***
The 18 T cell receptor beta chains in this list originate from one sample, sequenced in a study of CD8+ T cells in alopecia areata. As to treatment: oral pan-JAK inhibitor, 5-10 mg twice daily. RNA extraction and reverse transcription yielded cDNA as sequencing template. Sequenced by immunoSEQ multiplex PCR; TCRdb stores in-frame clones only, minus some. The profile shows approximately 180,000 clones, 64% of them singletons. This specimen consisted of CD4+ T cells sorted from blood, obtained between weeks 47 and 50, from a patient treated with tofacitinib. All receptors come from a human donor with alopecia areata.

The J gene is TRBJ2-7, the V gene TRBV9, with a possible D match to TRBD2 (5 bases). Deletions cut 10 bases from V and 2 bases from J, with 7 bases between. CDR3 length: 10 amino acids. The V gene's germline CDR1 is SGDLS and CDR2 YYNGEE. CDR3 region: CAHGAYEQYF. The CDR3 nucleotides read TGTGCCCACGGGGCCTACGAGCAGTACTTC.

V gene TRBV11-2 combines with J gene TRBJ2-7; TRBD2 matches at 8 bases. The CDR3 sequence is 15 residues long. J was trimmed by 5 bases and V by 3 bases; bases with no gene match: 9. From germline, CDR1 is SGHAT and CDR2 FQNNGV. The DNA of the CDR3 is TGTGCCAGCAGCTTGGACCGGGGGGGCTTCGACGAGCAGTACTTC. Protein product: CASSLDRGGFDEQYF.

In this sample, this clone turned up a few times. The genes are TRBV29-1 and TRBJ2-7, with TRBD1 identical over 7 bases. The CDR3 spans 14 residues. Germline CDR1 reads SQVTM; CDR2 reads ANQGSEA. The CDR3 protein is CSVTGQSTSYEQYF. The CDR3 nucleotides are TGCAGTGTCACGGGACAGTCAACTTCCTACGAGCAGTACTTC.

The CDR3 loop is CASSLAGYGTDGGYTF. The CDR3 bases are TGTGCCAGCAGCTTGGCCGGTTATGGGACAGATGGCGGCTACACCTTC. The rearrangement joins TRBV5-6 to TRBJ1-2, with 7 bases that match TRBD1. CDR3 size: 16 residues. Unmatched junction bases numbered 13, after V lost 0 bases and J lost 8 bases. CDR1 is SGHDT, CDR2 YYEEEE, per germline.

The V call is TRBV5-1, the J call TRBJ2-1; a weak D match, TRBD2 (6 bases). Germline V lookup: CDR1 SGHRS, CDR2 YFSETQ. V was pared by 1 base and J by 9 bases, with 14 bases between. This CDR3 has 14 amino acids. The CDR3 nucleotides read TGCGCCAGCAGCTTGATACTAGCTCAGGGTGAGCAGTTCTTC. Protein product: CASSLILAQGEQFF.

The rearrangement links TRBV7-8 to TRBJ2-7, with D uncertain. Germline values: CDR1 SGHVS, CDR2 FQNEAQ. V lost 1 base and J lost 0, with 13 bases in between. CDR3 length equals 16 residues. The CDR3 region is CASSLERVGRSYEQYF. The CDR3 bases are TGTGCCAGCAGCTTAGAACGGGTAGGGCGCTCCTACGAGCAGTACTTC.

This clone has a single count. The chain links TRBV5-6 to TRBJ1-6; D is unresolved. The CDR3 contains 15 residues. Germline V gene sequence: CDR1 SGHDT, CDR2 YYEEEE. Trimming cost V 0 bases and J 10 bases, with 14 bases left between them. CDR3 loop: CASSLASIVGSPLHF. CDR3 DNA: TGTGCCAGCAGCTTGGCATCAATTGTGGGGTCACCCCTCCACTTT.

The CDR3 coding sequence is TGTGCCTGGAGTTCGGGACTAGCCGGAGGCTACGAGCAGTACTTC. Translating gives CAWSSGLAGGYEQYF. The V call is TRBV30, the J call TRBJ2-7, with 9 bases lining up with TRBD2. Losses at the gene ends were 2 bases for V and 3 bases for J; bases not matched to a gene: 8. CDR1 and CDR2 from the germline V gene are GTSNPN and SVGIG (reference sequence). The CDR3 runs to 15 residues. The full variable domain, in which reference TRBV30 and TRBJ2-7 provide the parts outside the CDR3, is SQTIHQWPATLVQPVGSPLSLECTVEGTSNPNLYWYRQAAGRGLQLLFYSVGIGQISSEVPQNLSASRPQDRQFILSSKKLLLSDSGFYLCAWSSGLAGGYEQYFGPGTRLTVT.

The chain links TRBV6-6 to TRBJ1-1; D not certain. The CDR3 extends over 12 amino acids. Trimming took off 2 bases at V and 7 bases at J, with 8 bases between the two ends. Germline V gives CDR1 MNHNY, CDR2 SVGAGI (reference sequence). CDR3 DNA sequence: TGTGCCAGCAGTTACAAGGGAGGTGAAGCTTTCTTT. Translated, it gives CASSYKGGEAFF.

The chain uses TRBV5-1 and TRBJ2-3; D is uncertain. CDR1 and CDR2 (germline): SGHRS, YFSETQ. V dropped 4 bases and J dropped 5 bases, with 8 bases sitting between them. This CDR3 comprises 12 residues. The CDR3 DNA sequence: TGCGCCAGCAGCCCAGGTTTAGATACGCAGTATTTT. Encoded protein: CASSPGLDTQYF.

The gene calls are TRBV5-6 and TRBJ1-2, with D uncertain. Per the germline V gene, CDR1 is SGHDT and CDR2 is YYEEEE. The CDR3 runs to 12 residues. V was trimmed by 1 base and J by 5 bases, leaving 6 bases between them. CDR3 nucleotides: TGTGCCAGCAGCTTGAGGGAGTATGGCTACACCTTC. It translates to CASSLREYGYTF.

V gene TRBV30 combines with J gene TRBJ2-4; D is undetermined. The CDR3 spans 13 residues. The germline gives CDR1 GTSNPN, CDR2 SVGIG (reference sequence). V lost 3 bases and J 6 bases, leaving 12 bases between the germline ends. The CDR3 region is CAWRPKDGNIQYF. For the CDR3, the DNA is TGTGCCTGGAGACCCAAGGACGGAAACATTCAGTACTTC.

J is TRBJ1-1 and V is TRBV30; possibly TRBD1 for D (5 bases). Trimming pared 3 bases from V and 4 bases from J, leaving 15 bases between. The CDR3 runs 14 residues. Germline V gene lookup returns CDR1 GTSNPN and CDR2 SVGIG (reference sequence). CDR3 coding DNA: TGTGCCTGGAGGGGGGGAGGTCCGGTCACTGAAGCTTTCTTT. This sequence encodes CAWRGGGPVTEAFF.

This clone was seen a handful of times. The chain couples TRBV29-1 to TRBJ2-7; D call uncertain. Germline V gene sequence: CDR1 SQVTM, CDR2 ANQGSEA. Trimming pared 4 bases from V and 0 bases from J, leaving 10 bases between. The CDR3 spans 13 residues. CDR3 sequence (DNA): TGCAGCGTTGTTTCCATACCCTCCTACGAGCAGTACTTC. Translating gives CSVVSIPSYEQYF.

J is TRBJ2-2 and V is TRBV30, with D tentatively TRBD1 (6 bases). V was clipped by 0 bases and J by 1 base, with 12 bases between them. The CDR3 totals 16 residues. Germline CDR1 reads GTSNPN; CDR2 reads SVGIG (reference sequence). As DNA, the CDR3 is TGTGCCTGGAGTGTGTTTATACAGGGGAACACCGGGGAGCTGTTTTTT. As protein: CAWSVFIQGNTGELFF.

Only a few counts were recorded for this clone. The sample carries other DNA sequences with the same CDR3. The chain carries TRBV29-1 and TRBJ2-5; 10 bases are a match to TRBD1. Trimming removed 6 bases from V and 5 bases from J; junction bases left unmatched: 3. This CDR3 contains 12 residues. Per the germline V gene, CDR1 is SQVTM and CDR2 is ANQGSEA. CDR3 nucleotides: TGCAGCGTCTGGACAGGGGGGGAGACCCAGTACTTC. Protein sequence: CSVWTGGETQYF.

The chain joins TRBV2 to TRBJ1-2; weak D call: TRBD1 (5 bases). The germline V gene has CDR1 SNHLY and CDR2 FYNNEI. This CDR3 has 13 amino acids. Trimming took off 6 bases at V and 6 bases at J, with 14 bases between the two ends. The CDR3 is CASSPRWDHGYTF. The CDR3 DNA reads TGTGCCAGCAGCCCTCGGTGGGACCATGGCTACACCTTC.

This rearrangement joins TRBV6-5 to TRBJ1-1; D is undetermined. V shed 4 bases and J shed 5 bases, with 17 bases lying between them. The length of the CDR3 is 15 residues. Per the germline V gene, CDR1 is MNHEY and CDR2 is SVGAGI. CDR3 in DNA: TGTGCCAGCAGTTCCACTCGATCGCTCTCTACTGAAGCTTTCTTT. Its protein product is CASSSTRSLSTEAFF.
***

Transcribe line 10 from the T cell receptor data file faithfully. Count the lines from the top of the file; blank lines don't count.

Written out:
The chain links TRBV6-6 to TRBJ1-1; D not certain. The CDR3 extends over 12 amino acids. Trimming took off 2 bases at V and 7 bases at J, with 8 bases between the two ends. Germline V gives CDR1 MNHNY, CDR2 SVGAGI (reference sequence). CDR3 DNA sequence: TGTGCCAGCAGTTACAAGGGAGGTGAAGCTTTCTTT. Translated, it gives CASSYKGGEAFF.